4 Simple Nutrients That Will Save Your Eyes From Blue Light
July 3, 2020 | Written by Jessie Mckinney & Courtney Pridham, Bsc
The topic of “light” might be trickier than you’d think. When you look at the sun, brighten your home, or stare into your computer screen the light you’re seeing is actually made up of a broad spectrum of different kinds of light, all of which can have effects on your eyes, skin, and overall health.
Because blue light is so close on the spectrum to ultraviolet light, it has caused alarm for many ophthalmologists and is currently on the radar of numerous eye health studies. In this post, we’ll show you what exactly blue light is, how it affects your vision, and how supplementing these four simple nutrients can protect your eyes from the damaging effects of blue light. (10)
Blue Light and Eye Health
Combining Omega-3’s and Carotenoids
Unfortunately the third macular carotenoid, meso-zeaxanthin, which is the most powerful of the three in terms of its antioxidant properties, is not readily found in most foods. In the original formulation of AREDS, beta carotene was included as the sole carotenoid of the formula, yielding few results and leading to further formulation. The formulation of AREDS-2 found that replacing beta carotene with a combination of lutein and zeaxanthin produced far better results, including an 18% decrease in late age-related macular degeneration, and a 22% decline in blindness-inducing neovascular macular degeneration. (4)
These studies have recently influenced the way many ophthalmologists think about carotenoids and the way they recommend dietary supplements to their patients.
Adding Meso-zeaxanthin Shows Increased MPOD
Increasing the intake of Omega-3’s and carotenoids can help maintain the health of the eye. The 2013 LUTEGA study found that patients with early/mild age-related macular degeneration that were supplemented once- or twice-daily with lutein, zeaxanthin, low-dose Omega-3s (100 mg DHA, 30 mg EPA), and antioxidant nutrients for one year showed significantly improved MPOD, while MPOD was decreased in unsupplemented placebo recipients. (5) Later, a 2016 study proved that supplementing xanthophyll carotenoids (including the combination of lutein, zeaxanthin, and meso-zeaxanthin) consistently correlated with significant increases in MPOD. (8) These benefits were found in patients with macular degeneration as well as within otherwise healthy subjects. Trials using meso-zeaxanthin have shown to produce the greatest increases in MPOD, suggesting that this nutrient is an essential addition to lutein/zeaxanthin supplements for eye health.
The Bottom Line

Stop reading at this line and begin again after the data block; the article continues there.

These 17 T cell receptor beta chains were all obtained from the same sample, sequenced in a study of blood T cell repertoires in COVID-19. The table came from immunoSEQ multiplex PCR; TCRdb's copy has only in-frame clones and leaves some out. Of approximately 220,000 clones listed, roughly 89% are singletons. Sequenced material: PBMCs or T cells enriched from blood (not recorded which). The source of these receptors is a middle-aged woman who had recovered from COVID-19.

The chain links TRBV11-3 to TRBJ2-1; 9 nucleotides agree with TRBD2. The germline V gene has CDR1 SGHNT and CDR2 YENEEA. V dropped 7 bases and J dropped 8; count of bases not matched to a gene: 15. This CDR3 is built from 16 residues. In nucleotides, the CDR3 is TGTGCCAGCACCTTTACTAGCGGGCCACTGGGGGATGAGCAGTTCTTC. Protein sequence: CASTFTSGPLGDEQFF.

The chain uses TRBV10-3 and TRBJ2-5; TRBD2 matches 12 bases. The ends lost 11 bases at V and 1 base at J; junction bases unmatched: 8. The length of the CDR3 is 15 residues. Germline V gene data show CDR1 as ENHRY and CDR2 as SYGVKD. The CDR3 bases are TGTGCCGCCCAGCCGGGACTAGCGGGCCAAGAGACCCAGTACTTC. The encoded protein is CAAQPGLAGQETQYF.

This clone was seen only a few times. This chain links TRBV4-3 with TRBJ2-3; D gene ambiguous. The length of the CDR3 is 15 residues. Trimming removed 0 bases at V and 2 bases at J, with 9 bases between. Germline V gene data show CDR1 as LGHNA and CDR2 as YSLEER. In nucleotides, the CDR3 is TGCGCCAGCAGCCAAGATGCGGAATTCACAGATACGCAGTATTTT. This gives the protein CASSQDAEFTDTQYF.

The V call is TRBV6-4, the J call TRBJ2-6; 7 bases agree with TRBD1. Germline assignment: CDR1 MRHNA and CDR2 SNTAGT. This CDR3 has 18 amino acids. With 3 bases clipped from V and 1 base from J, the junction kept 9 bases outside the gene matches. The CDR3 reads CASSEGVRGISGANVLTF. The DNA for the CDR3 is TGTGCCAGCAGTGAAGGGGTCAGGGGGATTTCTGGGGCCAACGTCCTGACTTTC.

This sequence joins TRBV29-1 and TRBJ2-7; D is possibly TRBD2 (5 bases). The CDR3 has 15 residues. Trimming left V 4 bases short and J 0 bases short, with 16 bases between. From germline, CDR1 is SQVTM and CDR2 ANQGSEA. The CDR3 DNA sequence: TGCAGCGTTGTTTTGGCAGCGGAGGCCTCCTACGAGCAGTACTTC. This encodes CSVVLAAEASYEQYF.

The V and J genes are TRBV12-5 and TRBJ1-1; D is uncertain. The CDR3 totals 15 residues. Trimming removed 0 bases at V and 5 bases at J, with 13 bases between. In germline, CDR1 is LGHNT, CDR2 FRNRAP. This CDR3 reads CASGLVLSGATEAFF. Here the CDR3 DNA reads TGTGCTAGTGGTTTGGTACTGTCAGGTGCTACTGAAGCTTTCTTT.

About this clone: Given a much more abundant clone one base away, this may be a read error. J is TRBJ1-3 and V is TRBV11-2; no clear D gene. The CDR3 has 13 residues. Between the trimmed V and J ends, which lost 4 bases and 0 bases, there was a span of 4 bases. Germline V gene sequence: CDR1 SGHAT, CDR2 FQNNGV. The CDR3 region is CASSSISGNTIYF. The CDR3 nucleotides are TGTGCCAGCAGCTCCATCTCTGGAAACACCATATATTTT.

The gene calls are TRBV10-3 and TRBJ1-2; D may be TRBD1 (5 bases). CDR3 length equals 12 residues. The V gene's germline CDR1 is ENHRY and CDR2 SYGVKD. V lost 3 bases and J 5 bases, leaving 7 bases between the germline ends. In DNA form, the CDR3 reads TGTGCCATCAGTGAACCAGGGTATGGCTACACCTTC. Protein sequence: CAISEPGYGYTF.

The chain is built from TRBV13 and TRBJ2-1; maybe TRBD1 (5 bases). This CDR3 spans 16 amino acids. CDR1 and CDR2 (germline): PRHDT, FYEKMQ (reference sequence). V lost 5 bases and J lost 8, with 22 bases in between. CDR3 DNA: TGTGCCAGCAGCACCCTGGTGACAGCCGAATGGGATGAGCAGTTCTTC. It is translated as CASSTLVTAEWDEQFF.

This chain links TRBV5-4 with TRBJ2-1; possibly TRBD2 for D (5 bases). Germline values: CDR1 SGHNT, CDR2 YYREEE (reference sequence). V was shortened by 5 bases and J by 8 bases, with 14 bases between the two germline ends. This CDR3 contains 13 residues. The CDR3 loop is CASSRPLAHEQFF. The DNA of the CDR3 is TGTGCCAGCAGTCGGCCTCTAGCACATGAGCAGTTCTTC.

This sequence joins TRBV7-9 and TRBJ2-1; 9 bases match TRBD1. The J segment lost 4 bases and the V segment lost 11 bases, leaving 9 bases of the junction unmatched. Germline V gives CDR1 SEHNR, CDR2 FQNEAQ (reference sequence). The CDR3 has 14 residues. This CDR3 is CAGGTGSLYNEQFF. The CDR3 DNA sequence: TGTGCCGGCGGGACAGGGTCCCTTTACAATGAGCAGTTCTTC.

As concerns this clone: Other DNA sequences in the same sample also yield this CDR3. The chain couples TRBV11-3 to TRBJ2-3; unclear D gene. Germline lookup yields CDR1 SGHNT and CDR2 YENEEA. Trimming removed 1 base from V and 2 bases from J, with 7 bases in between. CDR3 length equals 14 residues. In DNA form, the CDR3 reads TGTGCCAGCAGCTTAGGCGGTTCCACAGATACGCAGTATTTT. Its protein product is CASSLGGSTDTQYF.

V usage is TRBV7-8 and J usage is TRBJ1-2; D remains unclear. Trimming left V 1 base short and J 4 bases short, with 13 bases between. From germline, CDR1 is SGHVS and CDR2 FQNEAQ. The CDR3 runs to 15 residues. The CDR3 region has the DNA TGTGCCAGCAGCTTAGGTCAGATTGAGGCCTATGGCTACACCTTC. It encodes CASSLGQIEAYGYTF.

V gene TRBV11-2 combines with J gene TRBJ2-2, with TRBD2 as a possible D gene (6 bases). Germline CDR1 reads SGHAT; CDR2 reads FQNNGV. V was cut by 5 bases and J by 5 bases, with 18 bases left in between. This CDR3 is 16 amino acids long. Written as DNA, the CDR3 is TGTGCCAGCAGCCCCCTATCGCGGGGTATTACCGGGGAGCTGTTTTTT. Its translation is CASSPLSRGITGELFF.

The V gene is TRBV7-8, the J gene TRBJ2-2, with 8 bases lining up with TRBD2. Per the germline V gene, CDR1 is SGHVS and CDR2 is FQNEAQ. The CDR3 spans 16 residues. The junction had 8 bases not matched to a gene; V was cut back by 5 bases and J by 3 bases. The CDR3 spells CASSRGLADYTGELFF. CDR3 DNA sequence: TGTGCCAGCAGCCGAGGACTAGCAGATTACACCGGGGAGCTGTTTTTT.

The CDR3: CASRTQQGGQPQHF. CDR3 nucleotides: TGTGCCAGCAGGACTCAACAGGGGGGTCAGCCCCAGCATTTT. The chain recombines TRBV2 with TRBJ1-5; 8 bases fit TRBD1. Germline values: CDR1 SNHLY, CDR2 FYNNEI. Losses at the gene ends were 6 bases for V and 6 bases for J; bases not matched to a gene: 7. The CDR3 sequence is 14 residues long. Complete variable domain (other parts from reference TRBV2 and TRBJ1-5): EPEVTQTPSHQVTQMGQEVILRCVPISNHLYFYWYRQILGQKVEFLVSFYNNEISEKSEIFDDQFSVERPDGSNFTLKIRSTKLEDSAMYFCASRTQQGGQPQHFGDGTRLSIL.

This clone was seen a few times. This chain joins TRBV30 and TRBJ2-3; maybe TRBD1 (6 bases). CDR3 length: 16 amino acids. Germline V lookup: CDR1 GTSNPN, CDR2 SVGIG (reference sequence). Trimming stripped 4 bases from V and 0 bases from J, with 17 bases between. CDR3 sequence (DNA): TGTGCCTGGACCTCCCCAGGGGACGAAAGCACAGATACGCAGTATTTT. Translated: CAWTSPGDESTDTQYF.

- Abdel-Aal, E., Akhtar, H., Zaheer, K., & Ali, R. (2013, April 9). Dietary sources of lutein and zeaxanthin carotenoids and their role in eye health. Retrieved July 08, 2020, from https://www.ncbi.nlm.nih.gov/pmc/articles/PMC3705341/
- Akuffo et al, K. (n.d.). Sustained Supplementation and Monitored Response With Differing Carotenoid Formulations in Early Age-Related Macular Degeneration. Retrieved from https://pubmed.ncbi.nlm.nih.gov/25976647/
- Bill Hefner, O. (2015). Warding off the Blues. Retrieved July 08, 2020, from https://www.revieweducationgroup.com/ce/warding-off-the-blues
- Chew, E. (2016). Secondary Analyses of the Effects of lutein/zeaxanthin on Age-Related Macular Degeneration Progression: AREDS2 Report No. 3. Retrieved from https://pubmed.ncbi.nlm.nih.gov/24310343/
- Dawczynski, J. (2013, May 22). Long Term Effects of Lutein, Zeaxanthin and omega-3-LCPUFAs Supplementation on Optical Density of Macular Pigment in AMD Patients: The LUTEGA Study. Retrieved from https://pubmed.ncbi.nlm.nih.gov/23695657/
- Fischer, D. (2016). Stimulating Axonal Regeneration of Mature Retinal Ganglion Cells and Overcoming Inhibitory Signaling. Retrieved from https://pubmed.ncbi.nlm.nih.gov/22293973/
- Loskutova, E., Nolan, J., Howard, A., & Beatty, S. (2013, May 29). Macular pigment and its contribution to vision. Retrieved July 08, 2020, from https://www.ncbi.nlm.nih.gov/pmc/articles/PMC3725486/
- Ma, L. (n.d.). Lutein, Zeaxanthin and Meso-zeaxanthin Supplementation Associated With Macular Pigment Optical Density. Retrieved July 08, 2020, from https://pubmed.ncbi.nlm.nih.gov/27420092/
- Yanoga, F., MD. (2019, June 13). Does blue light from electronic devices damage our eyes? Retrieved from https://wexnermedical.osu.edu/blog/blue-light-and-vision
- Zhao, Z., Zhou, Y., Tan, G., & Li, J. (2018, December 18). Research progress about the effect and prevention of blue light on eyes. Retrieved July 08, 2020, from https://www.ncbi.nlm.nih.gov/pmc/articles/PMC6288536/